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I'm not sure I get this exit pupil thing

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#1 Photon

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Posted 27 June 2006 - 09:02 AM

Yes, I know that the large the exit pupil the brighter the view. 7x50s would have an exit pupil of 7+mm. But, I'm 62 and probably have 4 or 5mm pupils. So, does that mean that there is NO POINT in me buying binocs with more than a 5mm exit pupil? Will a larger exit pupil look no different to me than a 5mm one? If so, an 8x42 binoc would be just fine wouldn't it?

Pete
PS -- How can I measure my pupil size when dark adapted?

#2 btschumy

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Posted 27 June 2006 - 09:20 AM

First off, you're right that you should measure your exit pupil rather than assuming it is a certain size based upon your age. Check out this thread for info on measuring your exit pupil.

Generally, you're right that if your eye pupil only expands to 5 mm then it makes little sense to buy a binocular with an exit pupil larger than 5 mm. You are just paying for wasted aperture and weight.

However, some members on this list are big fans of oversized exit pupils. They claim it makes for a more relaxed eye placement and easier viewing. There is probably some truth to this. In addition, since most binoculars tend to vignette light entering along the periphery of the objectives, having an oversized exit pupil will help ensure that the entrance pupil is fully illuminated (pretty sure that last statement is correct. right, Edz?).

#3 Pinewood

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Posted 27 June 2006 - 09:22 AM

A larger exit pupil will differ from a smaller one, even if your eye pupil is smaller than the exit pupil. You will have an easier time lining up the objectives, eyepieces and your own eyes. There will be a "picture window" effect which allows the observer to find objects, a little more easily.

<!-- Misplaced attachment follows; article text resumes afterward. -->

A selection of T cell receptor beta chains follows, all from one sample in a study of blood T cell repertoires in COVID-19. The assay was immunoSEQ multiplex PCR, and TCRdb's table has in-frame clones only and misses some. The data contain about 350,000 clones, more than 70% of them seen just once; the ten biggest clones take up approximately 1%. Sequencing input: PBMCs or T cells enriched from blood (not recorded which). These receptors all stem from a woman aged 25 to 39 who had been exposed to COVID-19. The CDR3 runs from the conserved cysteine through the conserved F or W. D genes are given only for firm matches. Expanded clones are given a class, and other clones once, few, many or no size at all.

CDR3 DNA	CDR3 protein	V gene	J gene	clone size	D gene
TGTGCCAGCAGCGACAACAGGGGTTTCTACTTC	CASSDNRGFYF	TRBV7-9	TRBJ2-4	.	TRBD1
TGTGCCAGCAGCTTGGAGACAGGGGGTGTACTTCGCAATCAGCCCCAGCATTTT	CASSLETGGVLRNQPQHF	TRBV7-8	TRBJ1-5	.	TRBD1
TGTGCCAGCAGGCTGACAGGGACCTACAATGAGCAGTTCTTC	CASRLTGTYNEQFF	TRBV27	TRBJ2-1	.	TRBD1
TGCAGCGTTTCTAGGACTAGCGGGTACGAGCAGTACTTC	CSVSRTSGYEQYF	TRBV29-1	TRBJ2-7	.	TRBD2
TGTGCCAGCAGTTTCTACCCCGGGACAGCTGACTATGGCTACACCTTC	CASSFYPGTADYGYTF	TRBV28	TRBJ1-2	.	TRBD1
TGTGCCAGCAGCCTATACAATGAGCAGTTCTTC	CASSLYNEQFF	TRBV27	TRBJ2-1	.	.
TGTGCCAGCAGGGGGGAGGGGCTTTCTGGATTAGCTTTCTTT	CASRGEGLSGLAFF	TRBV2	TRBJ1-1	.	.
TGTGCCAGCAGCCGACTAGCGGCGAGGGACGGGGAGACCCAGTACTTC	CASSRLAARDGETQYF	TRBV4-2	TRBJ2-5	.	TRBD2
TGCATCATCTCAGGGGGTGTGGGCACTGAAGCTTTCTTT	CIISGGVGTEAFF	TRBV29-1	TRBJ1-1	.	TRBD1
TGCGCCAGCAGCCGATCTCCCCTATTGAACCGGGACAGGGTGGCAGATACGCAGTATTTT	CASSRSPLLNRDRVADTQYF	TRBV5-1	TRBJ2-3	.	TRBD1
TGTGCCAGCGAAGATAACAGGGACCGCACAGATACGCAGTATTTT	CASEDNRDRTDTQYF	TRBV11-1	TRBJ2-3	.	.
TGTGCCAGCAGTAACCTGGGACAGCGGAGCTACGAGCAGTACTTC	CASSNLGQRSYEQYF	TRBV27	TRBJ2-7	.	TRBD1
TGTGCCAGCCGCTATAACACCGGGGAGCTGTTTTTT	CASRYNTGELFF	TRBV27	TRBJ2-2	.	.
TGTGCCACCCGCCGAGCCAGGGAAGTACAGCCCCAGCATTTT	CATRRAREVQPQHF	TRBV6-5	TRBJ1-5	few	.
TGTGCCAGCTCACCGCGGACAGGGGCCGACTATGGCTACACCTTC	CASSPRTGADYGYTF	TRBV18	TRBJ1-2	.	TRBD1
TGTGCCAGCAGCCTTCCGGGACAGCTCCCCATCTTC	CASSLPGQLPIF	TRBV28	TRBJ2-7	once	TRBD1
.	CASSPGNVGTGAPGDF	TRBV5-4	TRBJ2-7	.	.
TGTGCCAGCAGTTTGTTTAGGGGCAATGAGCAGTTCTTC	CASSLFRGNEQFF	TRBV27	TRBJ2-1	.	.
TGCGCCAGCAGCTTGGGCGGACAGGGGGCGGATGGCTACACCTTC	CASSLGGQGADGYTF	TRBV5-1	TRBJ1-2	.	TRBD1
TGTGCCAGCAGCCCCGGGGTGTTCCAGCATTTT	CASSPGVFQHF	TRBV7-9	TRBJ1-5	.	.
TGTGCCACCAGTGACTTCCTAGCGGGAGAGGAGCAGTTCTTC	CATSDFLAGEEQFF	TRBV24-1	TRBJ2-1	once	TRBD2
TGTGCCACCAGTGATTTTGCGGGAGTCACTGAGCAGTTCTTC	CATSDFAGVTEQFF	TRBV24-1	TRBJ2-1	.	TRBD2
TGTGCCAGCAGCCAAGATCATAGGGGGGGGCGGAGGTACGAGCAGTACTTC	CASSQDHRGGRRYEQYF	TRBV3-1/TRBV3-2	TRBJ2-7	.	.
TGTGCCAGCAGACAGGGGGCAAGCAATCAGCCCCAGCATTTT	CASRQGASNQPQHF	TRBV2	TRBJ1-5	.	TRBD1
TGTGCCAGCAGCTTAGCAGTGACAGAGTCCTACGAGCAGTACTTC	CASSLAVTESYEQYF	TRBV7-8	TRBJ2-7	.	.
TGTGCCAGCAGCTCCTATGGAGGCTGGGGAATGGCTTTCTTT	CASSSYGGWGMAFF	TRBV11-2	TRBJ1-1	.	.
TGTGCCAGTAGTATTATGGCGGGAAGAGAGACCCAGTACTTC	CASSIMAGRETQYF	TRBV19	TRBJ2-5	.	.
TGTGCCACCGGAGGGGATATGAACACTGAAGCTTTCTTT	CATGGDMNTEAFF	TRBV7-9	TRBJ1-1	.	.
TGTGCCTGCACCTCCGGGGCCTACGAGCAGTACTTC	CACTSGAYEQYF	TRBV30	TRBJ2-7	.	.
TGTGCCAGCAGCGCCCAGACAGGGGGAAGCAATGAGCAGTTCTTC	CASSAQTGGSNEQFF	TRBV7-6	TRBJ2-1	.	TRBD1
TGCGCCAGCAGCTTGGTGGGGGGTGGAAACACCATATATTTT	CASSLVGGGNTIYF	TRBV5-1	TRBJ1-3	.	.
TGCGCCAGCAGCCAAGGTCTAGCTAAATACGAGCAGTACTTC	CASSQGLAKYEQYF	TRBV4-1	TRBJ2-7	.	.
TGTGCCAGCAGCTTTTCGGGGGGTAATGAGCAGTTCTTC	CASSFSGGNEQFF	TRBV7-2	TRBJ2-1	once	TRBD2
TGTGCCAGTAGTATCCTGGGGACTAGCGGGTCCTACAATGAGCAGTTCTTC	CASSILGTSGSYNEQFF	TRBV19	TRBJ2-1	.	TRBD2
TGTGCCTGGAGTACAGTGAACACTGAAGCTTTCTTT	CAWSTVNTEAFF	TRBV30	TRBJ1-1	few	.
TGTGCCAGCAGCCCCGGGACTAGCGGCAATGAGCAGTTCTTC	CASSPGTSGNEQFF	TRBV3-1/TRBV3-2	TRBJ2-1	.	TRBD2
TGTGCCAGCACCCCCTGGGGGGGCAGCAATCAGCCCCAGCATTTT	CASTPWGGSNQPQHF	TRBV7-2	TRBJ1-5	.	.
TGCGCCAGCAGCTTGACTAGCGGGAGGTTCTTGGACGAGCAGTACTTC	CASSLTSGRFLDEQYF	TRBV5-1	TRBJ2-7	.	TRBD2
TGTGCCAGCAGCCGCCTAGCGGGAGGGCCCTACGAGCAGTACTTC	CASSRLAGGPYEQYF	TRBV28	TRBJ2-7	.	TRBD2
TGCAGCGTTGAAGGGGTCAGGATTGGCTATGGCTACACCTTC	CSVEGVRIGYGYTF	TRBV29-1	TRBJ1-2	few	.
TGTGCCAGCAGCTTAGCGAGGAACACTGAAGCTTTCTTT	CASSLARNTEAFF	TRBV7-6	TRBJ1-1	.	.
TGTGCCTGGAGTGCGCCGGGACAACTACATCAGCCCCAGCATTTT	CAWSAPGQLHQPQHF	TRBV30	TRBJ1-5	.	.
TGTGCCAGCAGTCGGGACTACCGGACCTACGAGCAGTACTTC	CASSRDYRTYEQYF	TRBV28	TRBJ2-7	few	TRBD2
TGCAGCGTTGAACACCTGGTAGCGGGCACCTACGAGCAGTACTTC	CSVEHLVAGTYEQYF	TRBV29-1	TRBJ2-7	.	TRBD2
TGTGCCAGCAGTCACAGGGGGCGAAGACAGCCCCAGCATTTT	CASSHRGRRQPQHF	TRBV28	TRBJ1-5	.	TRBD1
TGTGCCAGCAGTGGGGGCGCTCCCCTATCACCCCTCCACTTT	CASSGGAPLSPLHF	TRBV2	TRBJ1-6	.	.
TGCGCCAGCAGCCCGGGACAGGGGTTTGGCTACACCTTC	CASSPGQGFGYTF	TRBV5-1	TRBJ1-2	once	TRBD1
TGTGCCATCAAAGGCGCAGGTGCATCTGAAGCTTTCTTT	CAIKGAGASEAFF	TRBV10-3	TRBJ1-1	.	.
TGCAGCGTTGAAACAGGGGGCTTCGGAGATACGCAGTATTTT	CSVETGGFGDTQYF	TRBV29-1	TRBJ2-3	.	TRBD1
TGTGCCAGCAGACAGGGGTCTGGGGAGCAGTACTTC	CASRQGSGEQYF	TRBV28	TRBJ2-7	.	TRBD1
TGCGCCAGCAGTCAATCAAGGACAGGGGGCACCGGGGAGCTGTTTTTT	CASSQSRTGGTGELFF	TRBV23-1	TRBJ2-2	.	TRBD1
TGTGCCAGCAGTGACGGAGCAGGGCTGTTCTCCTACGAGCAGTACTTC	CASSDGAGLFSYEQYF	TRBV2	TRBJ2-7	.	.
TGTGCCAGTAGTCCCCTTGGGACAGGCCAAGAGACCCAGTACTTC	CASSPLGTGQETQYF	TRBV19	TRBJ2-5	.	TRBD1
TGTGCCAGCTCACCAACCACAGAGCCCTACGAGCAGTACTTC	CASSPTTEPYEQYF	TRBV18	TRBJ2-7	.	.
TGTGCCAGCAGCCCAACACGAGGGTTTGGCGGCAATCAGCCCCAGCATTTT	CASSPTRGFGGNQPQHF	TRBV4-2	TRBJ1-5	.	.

If you were observing from the deck of a ship, this could be useful. That is why the 7x50 is generally considered a good mariner's binocular.

Incidentally, in full daylight, the eye pupil is generally smaller than 5 mm.

Clear skies,
Arthur

#4 BluewaterObserva

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Posted 27 June 2006 - 09:41 AM

My favorite hand held binos are my 11x80's...

Exit pupil and comfortable observing is somewhat just individual preference.

#5 Joad

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Posted 27 June 2006 - 09:41 AM

According to Alan MacRobert in Sky and Telescope (July 2000, p.63) a larger exit pupil produces more "surface brightness," but "has nothing to do with how bright any particular" object will appear. It does not "brighten individual objects," and also "squeezes more light pollution into your view."

I've been wondering what my exit pupil was, so I asked my ophthamologist to measure it a few weeks ago when I got my new reading glasses. I expected that it would be about 4mm (I'm over 50), but it was 6.5mm. A nice surprise.

EDIT: NO DILATING DROPS WERE INVOLVED IN MY PUPIL MEASUREMENT

#6 EdZ

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Posted 27 June 2006 - 11:30 AM

However, some members on this list are big fans of oversized exit pupils. They claim it makes for a more relaxed eye placement and easier viewing. There is probably some truth to this. In addition, since most binoculars tend to vignette light entering along the periphery of the objectives, having an oversized exit pupil will help ensure that the entrance pupil is fully illuminated (pretty sure that last statement is correct. right, Edz?).
Bill T


A larger exit pupil will differ from a smaller one, even if your eye pupil is smaller than the exit pupil. You will have an easier time lining up the objectives, eyepieces and your own eyes. There will be a "picture window" effect which allows the observer to find objects, a little more easily.